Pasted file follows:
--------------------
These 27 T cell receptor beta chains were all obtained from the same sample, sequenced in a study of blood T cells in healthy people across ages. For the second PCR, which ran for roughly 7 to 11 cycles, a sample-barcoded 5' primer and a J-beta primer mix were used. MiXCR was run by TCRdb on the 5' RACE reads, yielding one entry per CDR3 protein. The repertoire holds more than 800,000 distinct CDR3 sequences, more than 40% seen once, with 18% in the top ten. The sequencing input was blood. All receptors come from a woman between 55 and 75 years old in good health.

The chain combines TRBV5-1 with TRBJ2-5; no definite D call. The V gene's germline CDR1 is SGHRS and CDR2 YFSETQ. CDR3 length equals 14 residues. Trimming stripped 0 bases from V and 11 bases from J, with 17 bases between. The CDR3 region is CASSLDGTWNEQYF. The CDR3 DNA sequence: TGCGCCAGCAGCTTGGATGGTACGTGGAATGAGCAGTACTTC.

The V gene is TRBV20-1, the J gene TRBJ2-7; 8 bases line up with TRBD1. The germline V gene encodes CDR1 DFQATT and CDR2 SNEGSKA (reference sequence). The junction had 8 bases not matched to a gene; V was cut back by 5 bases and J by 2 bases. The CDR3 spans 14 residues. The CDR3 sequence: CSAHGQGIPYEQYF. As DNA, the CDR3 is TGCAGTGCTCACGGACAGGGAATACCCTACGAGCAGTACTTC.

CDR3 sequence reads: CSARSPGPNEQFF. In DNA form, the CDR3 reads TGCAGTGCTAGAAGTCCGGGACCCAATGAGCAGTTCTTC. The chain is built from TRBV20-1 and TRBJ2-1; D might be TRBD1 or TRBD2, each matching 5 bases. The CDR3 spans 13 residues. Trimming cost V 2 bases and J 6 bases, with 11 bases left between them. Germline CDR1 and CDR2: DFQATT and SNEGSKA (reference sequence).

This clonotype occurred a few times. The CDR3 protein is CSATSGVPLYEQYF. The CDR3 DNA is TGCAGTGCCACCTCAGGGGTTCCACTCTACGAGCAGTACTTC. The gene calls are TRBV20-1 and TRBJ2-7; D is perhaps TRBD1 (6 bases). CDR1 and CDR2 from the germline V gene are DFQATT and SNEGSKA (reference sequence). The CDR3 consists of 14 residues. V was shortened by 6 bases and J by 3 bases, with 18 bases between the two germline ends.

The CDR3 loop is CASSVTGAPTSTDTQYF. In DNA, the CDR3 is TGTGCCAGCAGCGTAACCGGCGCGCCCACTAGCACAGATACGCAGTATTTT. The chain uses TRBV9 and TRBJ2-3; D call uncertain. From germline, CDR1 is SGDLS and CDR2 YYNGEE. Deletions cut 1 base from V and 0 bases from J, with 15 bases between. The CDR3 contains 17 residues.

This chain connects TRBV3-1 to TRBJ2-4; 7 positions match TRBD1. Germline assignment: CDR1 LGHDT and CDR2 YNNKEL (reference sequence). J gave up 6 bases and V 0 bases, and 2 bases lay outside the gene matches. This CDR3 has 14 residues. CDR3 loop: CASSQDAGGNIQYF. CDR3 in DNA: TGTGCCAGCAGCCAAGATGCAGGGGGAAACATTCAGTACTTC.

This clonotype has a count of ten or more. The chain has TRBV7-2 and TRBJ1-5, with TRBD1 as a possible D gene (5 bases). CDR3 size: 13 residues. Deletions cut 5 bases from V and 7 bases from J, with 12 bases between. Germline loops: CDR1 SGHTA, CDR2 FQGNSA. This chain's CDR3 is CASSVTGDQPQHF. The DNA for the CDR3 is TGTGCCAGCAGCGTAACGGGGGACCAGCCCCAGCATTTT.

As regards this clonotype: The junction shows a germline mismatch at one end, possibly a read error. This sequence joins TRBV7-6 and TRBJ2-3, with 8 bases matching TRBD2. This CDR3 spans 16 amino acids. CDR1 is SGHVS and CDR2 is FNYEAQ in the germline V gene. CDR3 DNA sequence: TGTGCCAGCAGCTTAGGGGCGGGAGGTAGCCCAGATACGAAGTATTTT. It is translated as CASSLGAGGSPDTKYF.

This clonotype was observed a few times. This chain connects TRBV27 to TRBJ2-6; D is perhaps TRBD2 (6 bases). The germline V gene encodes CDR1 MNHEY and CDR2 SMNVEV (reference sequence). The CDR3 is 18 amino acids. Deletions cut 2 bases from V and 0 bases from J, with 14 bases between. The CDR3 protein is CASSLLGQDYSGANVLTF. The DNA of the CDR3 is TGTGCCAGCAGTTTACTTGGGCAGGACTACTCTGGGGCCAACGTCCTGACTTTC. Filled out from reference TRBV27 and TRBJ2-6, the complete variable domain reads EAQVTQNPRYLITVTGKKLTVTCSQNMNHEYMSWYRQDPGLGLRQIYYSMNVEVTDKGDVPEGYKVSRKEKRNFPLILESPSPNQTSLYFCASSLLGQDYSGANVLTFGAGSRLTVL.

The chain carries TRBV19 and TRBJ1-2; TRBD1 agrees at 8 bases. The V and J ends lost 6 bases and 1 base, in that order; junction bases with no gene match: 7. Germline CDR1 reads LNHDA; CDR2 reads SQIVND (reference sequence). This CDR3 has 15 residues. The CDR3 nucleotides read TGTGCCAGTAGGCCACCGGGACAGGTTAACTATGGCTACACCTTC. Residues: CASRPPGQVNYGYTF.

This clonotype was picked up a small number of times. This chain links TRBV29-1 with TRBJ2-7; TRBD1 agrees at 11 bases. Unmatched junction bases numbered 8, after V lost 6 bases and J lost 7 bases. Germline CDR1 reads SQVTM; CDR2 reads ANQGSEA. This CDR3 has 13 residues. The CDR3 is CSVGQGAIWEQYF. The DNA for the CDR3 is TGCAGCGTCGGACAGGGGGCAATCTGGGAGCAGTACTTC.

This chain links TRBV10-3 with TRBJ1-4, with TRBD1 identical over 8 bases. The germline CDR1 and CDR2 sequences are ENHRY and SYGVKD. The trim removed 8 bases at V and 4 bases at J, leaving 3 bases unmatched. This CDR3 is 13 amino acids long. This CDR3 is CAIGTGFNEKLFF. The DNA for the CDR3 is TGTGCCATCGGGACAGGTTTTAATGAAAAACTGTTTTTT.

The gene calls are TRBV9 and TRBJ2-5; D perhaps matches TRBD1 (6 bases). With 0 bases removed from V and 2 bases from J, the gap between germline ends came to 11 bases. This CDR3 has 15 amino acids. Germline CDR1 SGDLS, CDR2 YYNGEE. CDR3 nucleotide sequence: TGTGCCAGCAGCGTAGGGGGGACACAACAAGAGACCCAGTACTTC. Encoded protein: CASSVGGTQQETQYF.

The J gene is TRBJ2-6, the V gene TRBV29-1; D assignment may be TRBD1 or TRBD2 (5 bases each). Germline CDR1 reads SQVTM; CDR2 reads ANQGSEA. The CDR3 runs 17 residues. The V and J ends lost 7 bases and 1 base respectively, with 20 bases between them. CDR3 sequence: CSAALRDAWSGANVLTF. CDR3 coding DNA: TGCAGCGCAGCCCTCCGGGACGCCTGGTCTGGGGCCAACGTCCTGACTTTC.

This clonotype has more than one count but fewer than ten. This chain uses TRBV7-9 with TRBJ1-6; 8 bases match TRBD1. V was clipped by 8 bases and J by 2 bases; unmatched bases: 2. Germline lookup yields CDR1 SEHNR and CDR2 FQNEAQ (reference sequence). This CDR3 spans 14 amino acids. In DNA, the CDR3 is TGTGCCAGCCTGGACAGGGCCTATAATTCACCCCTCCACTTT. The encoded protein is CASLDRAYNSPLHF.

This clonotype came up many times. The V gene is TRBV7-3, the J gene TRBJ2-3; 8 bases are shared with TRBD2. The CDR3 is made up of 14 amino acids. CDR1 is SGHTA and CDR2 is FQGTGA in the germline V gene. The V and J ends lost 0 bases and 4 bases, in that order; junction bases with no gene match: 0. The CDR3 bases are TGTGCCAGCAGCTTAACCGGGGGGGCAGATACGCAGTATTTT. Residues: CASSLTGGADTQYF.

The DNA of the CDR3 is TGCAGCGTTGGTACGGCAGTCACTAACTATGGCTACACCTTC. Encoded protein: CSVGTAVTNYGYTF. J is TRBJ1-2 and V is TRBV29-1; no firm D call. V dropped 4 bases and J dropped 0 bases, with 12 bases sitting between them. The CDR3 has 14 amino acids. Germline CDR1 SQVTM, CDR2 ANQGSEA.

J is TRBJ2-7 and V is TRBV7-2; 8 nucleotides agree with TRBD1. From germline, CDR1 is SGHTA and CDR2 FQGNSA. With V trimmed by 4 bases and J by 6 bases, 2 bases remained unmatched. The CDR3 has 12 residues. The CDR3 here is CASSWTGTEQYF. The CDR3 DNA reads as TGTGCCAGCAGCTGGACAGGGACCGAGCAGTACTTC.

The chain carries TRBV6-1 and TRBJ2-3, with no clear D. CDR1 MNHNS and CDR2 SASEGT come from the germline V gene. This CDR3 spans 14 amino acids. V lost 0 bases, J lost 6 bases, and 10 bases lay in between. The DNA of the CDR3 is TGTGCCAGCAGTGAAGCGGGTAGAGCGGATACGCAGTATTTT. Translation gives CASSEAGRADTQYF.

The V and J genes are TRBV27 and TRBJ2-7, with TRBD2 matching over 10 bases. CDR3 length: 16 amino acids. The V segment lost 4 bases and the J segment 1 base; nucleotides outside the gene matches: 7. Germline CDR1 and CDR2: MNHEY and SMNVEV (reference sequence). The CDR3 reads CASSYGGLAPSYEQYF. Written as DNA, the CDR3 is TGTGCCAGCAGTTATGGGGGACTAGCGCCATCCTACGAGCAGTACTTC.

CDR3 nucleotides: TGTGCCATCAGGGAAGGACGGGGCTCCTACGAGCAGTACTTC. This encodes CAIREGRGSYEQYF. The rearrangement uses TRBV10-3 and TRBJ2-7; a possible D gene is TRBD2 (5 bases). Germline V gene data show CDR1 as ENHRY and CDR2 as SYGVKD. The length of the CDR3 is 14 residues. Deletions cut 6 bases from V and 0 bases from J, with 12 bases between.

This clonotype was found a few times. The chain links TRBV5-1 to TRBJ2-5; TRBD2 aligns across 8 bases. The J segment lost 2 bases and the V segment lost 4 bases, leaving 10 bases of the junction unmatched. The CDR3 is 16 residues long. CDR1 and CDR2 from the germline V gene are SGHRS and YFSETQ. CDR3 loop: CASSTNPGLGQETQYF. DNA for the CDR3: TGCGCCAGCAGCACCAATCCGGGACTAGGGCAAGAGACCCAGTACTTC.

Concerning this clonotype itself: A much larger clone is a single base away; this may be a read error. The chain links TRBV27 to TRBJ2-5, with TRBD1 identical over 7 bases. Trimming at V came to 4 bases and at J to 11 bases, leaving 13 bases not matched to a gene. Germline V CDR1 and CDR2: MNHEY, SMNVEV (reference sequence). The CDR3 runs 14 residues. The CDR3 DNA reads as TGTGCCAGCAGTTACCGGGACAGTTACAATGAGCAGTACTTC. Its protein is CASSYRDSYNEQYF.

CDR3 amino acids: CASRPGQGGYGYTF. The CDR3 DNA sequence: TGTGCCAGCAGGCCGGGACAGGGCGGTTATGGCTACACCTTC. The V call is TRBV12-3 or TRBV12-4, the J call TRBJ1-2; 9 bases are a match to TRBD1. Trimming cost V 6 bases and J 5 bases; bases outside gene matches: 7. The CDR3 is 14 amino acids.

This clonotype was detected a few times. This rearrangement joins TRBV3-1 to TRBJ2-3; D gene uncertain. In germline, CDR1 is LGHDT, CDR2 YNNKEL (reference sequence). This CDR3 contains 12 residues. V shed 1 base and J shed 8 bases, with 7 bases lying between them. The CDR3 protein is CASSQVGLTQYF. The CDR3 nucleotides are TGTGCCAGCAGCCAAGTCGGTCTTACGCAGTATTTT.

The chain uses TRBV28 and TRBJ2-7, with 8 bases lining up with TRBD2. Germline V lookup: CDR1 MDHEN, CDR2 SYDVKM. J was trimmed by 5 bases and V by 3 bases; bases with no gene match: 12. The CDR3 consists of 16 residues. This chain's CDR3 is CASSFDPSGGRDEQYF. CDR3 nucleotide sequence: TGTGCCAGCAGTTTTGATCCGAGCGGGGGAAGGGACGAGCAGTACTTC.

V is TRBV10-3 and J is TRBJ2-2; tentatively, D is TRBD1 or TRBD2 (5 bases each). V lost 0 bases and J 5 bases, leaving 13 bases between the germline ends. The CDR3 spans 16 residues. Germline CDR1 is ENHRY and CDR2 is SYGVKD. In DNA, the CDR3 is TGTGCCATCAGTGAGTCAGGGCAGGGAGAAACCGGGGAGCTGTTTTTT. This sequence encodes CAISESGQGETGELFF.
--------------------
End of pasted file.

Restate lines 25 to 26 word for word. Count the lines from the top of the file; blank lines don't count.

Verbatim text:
CDR3 amino acids: CASRPGQGGYGYTF. The CDR3 DNA sequence: TGTGCCAGCAGGCCGGGACAGGGCGGTTATGGCTACACCTTC. The V call is TRBV12-3 or TRBV12-4, the J call TRBJ1-2; 9 bases are a match to TRBD1. Trimming cost V 6 bases and J 5 bases; bases outside gene matches: 7. The CDR3 is 14 amino acids.

This clonotype was detected a few times. This rearrangement joins TRBV3-1 to TRBJ2-3; D gene uncertain. In germline, CDR1 is LGHDT, CDR2 YNNKEL (reference sequence). This CDR3 contains 12 residues. V shed 1 base and J shed 8 bases, with 7 bases lying between them. The CDR3 protein is CASSQVGLTQYF. The CDR3 nucleotides are TGTGCCAGCAGCCAAGTCGGTCTTACGCAGTATTTT.